Take the 2-minute tour ×
Stack Overflow is a question and answer site for professional and enthusiast programmers. It's 100% free, no registration required.

I am currently having trouble identifying and understanding the complexity time of the following algorithm.

Background: There is a list of files, each containing a list of candidate Ids. Both, number of files and number of candidates within them are not fixed.

How would you calculate the time complexity for an algorithm which is responsible for: Reading each file and adding all the unique candidate Ids into a Hashset?

Thanks.

share|improve this question
    
You should first of all give a brief summary of your own thoughts so far. Stack Overflow will not do your homework for you! –  Gareth McCaughan Apr 28 '12 at 23:34

1 Answer 1

i'm just repeating what amit said, so please give him the upvote if that is clear to you - i find that explanation a bit confusing.

your average complexity is O(n) where n is the total number of candidates (from all files). so if you have a files, each with b candidates then the time taken is proportional to a * b.

this is because the simplest way to solve your problem is to simply loop through all the data, adding them to the set. the set will discard duplicates as necessary.

looping over all values takes time proportional to the number of values (that is the O(n) part). adding a value to a hash set takes constant time (or O(1)). since that is constant time per entry, your overall time remains O(n).

however, hash sets have a strange worst case behaviour - they take time proportional to the size of the contents in some (unusual) cases. so in the very worst case, each time you add a value it requires O(m) amount of work, where m is the number of entries in the set.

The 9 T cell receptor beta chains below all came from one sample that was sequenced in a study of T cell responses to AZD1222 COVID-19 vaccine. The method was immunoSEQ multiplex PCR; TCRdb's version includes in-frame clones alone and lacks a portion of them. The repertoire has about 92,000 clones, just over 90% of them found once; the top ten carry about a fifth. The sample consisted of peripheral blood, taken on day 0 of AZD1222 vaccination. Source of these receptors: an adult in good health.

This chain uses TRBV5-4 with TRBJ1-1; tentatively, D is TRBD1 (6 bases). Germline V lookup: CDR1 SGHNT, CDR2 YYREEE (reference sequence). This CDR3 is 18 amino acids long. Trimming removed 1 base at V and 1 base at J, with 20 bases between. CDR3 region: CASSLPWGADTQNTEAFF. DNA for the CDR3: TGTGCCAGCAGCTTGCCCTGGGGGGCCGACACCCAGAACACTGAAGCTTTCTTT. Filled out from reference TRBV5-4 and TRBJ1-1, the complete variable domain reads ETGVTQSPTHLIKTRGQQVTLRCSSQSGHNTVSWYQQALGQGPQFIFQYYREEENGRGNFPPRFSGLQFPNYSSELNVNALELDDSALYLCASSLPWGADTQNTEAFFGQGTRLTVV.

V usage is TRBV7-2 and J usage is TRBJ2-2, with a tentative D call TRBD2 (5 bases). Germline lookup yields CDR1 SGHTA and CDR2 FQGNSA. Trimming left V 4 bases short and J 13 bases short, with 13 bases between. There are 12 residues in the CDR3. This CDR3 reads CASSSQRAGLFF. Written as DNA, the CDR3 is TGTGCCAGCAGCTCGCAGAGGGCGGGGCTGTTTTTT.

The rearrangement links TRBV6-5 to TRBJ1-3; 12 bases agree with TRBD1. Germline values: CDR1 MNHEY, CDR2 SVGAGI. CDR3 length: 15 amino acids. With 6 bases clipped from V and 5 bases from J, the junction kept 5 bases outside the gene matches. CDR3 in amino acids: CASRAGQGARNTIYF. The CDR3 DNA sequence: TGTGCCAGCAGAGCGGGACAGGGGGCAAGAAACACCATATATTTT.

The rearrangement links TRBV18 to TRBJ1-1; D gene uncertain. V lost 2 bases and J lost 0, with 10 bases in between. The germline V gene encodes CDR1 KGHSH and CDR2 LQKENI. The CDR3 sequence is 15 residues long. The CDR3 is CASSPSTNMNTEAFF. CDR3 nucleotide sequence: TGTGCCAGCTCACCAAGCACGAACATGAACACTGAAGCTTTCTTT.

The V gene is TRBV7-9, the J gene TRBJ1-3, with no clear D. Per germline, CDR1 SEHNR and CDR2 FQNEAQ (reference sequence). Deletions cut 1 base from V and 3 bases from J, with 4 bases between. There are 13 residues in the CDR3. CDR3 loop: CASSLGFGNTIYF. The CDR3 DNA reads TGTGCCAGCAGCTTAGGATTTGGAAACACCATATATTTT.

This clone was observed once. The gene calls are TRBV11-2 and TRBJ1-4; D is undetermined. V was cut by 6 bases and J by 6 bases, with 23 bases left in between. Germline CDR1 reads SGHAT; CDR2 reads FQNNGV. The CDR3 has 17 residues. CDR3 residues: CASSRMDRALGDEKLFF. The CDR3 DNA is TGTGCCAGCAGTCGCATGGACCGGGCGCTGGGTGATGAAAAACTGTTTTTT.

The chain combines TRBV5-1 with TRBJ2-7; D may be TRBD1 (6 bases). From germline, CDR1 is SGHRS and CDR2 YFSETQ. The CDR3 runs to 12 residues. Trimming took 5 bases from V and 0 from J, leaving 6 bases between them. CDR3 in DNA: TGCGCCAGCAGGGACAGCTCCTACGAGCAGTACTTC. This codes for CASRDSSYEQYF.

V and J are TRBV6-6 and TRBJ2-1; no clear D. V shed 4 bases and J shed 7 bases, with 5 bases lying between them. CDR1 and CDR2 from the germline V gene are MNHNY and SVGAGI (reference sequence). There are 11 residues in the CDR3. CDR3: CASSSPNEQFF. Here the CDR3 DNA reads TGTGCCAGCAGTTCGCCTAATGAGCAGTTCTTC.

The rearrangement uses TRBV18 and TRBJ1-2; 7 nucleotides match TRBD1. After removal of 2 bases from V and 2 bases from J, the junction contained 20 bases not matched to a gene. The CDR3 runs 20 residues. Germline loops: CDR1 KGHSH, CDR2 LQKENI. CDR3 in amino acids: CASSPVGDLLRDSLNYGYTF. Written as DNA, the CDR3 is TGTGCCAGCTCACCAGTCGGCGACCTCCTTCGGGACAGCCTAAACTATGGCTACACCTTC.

now m is (approximately - it starts at zero and goes up to...) the number of distinct values. so we have two common cases:

  • if the number of distinct candidates increases as we read more (so, for example, 90% of the files are always new candidates) then m is proportional to n. that means that the work of adding each candidate increases proportional to n. so the total work is proportional to n^2 (since for each candidate we do work proportional to n, and there are n candidates). so the worst case is O(n^2).

  • if the number of distinct candidates is actually fixed, then as you read more and more files they tend to be just full of known candidates. in that case the extra work for inserting into the set is constant (you only get the strange behaviour a fixed number of times for the unique candidates - it doesn't depend on n). in that case the performance of the set does not keep getting worse as n gets larger and larger, so the worst case complexity remains O(n).

share|improve this answer
    
Thank you so much for the explanation. It is very clear now. –  user1339335 Apr 29 '12 at 1:57

Your Answer

 
discard

By posting your answer, you agree to the privacy policy and terms of service.

Not the answer you're looking for? Browse other questions tagged or ask your own question.